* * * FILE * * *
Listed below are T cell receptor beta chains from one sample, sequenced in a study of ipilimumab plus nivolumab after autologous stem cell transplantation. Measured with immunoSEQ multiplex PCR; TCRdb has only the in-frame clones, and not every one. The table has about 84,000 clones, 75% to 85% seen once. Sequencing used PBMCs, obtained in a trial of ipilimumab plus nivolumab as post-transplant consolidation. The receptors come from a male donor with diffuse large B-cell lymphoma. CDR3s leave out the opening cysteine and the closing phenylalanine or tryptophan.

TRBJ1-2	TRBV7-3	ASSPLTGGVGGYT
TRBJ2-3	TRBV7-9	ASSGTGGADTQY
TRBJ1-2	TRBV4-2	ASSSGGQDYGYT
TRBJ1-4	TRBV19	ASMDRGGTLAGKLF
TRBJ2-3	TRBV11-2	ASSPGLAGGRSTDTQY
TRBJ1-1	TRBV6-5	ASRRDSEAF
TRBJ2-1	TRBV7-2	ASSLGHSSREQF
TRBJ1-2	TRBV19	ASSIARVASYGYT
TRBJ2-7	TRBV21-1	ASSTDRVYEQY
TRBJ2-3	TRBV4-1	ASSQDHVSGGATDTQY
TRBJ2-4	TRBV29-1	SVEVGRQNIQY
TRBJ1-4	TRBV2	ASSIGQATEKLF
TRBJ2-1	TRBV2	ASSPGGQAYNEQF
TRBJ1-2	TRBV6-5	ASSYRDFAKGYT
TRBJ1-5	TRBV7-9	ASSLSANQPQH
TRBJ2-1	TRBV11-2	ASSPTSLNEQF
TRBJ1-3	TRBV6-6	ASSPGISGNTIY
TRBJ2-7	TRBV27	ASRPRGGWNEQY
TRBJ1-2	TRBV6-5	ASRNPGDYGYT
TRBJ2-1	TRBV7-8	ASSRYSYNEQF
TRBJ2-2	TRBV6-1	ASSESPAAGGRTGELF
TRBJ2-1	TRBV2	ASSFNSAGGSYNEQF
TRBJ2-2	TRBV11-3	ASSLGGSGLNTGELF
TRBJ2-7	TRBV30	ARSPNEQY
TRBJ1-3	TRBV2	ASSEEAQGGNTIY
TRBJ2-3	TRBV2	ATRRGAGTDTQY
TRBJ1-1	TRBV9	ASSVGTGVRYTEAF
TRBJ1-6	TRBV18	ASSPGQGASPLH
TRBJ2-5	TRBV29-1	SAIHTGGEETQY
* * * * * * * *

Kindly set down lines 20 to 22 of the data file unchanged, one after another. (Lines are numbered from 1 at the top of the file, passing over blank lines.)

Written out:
TRBJ1-2	TRBV6-5	ASRNPGDYGYT
TRBJ2-1	TRBV7-8	ASSRYSYNEQF
TRBJ2-2	TRBV6-1	ASSESPAAGGRTGELF